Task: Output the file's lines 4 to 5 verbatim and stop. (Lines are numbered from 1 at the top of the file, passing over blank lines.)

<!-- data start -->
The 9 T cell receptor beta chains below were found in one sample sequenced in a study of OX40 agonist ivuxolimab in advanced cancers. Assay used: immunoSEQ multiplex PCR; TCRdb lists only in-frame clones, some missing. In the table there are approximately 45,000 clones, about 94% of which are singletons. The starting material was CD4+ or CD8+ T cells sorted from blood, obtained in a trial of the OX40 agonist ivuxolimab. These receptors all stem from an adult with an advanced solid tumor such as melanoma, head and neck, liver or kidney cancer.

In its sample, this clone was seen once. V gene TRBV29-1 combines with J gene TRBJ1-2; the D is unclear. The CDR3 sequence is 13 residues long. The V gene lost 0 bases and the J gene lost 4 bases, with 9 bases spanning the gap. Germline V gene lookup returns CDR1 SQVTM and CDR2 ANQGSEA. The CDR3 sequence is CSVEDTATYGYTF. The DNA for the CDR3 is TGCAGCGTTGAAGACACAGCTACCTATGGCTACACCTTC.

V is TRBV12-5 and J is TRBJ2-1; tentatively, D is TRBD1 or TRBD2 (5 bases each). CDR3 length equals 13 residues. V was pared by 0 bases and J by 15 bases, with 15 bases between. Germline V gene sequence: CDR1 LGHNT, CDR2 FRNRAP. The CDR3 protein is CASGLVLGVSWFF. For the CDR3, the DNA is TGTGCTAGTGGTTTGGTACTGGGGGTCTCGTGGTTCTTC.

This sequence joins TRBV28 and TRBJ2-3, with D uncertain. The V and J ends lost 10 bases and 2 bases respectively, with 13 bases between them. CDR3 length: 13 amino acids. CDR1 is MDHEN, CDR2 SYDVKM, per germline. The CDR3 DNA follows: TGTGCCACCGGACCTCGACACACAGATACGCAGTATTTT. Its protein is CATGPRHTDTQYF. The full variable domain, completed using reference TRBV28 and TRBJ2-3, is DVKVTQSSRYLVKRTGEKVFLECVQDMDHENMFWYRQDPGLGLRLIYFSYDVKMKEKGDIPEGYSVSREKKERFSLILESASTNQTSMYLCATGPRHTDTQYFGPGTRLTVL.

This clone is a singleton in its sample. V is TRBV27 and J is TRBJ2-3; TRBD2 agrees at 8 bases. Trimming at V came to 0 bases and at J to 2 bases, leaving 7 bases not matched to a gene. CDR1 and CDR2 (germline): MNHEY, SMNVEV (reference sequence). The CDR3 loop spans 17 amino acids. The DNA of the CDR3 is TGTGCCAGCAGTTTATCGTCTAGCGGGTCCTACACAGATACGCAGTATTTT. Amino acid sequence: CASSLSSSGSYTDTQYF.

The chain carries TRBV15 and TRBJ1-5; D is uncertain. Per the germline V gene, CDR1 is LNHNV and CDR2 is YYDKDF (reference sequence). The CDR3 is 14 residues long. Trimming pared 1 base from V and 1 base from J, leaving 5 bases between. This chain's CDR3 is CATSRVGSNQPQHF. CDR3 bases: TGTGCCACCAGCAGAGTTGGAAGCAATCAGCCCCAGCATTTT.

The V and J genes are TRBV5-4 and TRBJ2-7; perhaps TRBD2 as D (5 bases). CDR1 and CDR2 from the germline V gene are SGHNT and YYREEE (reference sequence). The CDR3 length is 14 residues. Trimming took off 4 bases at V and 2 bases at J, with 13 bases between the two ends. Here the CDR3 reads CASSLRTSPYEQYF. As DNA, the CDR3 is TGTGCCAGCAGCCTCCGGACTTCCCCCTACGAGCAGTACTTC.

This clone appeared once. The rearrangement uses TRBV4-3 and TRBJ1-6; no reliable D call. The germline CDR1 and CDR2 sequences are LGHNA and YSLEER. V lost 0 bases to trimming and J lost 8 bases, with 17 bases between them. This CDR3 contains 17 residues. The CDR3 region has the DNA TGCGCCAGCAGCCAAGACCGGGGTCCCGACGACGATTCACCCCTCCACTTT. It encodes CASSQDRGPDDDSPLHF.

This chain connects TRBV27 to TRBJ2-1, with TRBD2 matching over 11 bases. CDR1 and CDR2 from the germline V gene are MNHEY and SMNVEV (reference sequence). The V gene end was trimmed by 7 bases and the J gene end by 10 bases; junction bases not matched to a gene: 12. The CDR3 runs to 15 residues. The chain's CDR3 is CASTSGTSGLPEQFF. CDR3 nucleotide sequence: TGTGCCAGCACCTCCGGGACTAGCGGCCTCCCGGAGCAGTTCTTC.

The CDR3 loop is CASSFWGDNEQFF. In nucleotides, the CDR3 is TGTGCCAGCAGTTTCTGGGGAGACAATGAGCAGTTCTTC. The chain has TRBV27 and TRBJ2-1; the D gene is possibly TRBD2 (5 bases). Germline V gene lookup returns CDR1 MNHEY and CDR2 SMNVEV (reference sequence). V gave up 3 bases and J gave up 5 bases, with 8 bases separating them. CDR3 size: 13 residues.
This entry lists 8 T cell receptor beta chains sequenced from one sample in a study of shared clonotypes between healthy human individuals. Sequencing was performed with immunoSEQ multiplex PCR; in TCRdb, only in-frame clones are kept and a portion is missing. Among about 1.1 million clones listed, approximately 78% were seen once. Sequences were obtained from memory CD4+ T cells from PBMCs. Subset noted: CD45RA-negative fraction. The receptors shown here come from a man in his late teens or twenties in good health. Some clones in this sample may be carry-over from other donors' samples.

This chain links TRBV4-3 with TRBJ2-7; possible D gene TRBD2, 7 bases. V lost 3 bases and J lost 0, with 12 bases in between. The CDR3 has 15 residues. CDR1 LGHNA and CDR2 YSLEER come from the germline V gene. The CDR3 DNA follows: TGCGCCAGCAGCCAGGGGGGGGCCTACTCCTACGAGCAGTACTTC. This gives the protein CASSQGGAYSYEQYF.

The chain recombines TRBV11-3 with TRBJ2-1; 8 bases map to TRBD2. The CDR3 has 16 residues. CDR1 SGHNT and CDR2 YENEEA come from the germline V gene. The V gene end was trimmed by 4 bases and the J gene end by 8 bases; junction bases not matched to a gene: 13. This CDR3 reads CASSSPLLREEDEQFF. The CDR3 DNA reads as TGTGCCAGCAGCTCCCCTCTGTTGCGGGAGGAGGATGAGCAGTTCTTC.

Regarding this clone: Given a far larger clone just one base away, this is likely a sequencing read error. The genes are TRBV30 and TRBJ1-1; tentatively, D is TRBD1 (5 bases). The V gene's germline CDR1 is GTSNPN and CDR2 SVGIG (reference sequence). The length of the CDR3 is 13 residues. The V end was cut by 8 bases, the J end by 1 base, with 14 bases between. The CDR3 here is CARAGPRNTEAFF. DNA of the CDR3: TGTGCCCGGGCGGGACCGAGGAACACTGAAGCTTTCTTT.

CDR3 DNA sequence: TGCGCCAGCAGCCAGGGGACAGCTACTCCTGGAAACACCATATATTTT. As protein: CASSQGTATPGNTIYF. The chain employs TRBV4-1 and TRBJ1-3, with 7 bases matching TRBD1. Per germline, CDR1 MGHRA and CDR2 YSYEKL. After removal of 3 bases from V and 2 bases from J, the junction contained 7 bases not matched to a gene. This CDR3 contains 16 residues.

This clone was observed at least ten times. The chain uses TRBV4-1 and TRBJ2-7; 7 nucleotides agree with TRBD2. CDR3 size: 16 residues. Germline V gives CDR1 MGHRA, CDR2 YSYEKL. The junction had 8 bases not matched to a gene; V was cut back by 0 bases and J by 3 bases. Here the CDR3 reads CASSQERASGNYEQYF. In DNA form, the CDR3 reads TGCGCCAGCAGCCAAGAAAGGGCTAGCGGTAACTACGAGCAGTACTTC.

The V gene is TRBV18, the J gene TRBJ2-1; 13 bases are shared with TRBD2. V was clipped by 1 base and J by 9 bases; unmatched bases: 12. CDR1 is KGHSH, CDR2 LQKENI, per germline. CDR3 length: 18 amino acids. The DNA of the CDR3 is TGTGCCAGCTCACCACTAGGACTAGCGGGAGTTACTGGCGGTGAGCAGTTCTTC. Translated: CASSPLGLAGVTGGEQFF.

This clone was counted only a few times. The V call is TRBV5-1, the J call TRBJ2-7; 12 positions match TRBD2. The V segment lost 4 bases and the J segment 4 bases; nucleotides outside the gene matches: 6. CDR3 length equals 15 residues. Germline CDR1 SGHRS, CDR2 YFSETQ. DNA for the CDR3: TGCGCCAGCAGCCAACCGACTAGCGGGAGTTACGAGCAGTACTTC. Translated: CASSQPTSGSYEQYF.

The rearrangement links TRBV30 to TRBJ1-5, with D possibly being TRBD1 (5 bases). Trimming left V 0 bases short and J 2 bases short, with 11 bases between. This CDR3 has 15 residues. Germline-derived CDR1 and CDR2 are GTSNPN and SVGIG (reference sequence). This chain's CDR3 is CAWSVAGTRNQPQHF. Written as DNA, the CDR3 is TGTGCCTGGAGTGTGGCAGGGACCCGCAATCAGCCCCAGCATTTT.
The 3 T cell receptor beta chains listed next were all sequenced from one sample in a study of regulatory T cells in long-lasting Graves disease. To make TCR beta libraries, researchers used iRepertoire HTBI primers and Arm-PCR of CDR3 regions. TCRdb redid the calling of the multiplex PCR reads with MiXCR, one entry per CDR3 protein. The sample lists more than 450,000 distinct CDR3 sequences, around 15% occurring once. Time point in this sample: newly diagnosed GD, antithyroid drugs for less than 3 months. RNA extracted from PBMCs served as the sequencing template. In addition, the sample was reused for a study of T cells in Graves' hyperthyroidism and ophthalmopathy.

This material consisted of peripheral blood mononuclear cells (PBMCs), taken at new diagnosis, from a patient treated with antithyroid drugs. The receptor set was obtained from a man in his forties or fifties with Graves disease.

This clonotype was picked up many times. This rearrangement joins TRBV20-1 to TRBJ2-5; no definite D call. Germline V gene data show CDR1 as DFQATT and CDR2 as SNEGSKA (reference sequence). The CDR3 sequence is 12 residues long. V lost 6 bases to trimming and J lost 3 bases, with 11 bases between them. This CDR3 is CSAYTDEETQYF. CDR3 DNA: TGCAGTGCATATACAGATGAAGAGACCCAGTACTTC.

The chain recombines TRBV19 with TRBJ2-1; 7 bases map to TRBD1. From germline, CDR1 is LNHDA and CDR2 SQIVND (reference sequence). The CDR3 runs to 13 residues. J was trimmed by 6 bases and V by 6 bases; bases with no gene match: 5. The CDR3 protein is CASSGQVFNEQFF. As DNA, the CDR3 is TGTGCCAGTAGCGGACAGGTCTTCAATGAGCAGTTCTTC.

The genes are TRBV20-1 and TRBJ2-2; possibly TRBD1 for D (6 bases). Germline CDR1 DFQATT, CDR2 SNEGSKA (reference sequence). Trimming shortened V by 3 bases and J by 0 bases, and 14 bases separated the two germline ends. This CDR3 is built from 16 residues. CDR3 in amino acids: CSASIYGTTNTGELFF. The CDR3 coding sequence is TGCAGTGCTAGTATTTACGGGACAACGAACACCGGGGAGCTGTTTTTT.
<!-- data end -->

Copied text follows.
This sequence joins TRBV28 and TRBJ2-3, with D uncertain. The V and J ends lost 10 bases and 2 bases respectively, with 13 bases between them. CDR3 length: 13 amino acids. CDR1 is MDHEN, CDR2 SYDVKM, per germline. The CDR3 DNA follows: TGTGCCACCGGACCTCGACACACAGATACGCAGTATTTT. Its protein is CATGPRHTDTQYF. The full variable domain, completed using reference TRBV28 and TRBJ2-3, is DVKVTQSSRYLVKRTGEKVFLECVQDMDHENMFWYRQDPGLGLRLIYFSYDVKMKEKGDIPEGYSVSREKKERFSLILESASTNQTSMYLCATGPRHTDTQYFGPGTRLTVL.

This clone is a singleton in its sample. V is TRBV27 and J is TRBJ2-3; TRBD2 agrees at 8 bases. Trimming at V came to 0 bases and at J to 2 bases, leaving 7 bases not matched to a gene. CDR1 and CDR2 (germline): MNHEY, SMNVEV (reference sequence). The CDR3 loop spans 17 amino acids. The DNA of the CDR3 is TGTGCCAGCAGTTTATCGTCTAGCGGGTCCTACACAGATACGCAGTATTTT. Amino acid sequence: CASSLSSSGSYTDTQYF.